The five sections of the solar array resemble a giant black wing. Engineers unfurled the five panels on rails that help simulate deployment in the zero-gravity environment of space. The solar array will generate more than 4,000 watts of power for NOAA's GOES-R satellite once it is launched in 2016. The wing is folded up at launch and deploys once in orbit, where it will rotate once a day to continuously point its solar array photovoltaic cells towards the sun.
Photovoltaic cells in the solar array derive electricity from sunlight. Photovoltaics is a method that uses semiconductors to convert solar radiation into direct current electricity. The GOES-R photovoltaics in the solar panel array will power the entire satellite including all of the instruments, computers, data processors, attitude-control sensors and actuators, and telecommunications equipment.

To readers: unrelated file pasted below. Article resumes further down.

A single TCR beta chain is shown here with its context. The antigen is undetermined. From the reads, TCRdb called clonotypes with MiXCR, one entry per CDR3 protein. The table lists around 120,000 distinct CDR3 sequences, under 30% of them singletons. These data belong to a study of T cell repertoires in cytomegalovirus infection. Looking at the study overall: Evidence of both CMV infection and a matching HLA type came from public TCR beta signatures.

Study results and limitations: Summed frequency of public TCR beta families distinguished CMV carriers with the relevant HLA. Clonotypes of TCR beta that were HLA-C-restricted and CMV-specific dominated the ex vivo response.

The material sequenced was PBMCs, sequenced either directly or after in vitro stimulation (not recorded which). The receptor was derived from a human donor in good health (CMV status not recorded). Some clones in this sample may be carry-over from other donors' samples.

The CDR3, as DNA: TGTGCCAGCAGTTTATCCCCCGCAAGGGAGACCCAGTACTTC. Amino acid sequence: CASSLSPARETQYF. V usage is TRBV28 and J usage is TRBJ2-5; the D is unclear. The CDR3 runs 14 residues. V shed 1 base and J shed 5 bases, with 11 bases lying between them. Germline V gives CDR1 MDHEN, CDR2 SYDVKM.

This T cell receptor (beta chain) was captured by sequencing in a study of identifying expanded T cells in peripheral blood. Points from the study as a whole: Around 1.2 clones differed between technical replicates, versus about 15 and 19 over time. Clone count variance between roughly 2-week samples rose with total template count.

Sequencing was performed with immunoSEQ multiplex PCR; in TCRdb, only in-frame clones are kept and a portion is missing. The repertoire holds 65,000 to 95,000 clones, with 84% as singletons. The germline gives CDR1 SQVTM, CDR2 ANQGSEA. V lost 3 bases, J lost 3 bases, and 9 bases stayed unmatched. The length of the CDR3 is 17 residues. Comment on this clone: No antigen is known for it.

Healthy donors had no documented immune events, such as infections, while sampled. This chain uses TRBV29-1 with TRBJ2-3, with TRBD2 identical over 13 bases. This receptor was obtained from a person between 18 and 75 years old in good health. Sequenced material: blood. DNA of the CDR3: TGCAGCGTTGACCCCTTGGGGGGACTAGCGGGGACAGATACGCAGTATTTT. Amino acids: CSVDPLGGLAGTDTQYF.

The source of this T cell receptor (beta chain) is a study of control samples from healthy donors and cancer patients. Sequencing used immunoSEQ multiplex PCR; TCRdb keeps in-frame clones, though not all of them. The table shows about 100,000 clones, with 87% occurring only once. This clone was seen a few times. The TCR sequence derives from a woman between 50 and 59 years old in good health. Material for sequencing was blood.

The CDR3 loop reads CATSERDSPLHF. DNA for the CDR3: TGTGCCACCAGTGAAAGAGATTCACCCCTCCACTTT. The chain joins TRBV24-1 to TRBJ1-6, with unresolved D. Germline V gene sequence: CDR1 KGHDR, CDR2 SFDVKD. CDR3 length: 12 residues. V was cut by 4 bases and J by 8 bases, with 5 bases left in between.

Engineers completed the deployment of the Solar Array Wing Assembly including the Solar Pointing Platform in a cleanroom facility where the GOES-R satellite is being assembled.
The GOES-R satellite is slated to launch in 2016. The GOES-R Series is NOAA’s next generation of geostationary Earth-observing systems. The GOES-R program is a collaborative development and acquisition effort between NOAA and NASA. The advanced spacecraft and instrument technology employed by the GOES-R series will provide significant improvements in the detection and observations of environmental phenomena that directly affect public safety, protection of property and our nation’s economic health and prosperity.
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